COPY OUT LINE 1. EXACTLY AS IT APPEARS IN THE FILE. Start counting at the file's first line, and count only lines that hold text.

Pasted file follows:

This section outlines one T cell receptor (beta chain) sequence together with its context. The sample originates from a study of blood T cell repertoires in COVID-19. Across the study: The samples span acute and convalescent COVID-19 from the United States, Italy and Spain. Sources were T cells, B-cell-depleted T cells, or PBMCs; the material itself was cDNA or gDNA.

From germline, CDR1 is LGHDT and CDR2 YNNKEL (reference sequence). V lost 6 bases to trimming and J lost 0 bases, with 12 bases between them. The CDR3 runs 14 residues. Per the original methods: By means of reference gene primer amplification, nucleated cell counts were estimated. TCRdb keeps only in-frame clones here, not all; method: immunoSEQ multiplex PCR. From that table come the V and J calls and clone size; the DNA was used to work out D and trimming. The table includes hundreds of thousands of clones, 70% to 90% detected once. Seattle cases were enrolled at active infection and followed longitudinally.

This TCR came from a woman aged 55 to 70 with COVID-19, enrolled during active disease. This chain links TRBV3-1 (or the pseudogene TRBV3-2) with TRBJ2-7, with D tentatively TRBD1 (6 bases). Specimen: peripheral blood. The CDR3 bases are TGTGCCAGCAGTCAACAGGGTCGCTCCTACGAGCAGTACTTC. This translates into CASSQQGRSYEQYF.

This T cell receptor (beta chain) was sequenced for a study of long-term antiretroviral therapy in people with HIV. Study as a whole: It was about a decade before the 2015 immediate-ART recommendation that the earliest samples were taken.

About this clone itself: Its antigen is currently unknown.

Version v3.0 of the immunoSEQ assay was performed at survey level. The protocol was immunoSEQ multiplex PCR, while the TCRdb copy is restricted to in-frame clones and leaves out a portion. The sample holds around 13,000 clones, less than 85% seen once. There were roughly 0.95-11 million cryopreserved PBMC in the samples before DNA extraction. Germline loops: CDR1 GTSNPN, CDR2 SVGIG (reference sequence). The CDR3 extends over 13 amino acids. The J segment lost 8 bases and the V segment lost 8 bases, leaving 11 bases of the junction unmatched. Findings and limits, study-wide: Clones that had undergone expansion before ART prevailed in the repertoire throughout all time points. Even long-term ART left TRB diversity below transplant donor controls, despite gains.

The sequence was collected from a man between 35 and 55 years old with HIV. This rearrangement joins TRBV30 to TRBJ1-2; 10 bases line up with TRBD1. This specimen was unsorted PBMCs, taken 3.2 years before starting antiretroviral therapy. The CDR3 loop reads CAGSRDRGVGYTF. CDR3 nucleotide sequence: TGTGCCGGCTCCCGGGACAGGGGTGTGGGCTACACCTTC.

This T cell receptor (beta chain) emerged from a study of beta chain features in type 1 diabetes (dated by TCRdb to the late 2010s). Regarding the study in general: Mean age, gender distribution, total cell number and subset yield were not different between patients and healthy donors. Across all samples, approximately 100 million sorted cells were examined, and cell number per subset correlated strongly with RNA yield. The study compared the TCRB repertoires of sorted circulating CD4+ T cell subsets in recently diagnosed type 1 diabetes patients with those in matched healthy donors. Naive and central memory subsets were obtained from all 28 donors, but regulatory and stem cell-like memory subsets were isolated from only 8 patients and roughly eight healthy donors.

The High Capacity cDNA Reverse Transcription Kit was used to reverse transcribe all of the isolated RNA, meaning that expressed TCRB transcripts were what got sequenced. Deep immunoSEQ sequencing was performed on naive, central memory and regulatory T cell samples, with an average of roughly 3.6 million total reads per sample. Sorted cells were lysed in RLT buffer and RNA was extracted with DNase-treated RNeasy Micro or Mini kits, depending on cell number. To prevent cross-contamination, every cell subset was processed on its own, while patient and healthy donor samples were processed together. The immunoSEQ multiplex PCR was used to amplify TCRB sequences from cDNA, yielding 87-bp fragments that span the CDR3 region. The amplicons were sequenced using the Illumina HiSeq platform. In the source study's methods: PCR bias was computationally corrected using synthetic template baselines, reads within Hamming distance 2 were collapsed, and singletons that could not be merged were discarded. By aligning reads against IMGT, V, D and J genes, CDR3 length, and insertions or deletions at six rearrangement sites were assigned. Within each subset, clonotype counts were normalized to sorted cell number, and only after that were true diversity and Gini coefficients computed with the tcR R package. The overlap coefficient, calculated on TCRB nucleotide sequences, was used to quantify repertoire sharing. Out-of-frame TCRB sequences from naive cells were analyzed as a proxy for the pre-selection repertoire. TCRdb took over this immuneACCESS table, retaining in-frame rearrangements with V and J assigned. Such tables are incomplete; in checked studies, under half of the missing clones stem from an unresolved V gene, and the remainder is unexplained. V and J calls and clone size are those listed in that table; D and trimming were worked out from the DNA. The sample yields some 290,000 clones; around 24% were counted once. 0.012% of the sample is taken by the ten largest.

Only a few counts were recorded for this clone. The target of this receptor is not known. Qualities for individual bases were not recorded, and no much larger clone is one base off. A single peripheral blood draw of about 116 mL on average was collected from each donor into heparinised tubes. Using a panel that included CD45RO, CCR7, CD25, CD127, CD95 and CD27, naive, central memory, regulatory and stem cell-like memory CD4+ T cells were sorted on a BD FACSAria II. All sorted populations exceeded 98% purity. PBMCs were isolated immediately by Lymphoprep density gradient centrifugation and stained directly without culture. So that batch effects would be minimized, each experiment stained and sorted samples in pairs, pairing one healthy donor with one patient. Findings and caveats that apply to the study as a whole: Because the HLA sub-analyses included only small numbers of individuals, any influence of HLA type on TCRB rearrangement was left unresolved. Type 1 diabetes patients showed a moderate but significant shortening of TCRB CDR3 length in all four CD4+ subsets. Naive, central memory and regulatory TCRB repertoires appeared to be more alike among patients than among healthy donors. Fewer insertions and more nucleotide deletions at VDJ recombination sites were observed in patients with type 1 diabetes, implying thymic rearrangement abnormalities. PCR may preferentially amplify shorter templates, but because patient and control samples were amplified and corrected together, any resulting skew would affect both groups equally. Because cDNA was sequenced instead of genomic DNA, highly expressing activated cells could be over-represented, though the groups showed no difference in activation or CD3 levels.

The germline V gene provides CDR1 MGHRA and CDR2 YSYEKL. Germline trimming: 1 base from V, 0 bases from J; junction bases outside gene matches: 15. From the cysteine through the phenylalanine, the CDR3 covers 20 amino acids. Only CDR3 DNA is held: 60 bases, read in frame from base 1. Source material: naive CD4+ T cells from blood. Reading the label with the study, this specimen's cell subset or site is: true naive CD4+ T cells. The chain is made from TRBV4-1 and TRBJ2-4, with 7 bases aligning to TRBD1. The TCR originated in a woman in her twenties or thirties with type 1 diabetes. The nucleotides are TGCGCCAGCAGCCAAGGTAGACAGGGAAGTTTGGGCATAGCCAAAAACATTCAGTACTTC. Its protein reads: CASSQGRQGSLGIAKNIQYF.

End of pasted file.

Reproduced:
This section outlines one T cell receptor (beta chain) sequence together with its context. The sample originates from a study of blood T cell repertoires in COVID-19. Across the study: The samples span acute and convalescent COVID-19 from the United States, Italy and Spain. Sources were T cells, B-cell-depleted T cells, or PBMCs; the material itself was cDNA or gDNA.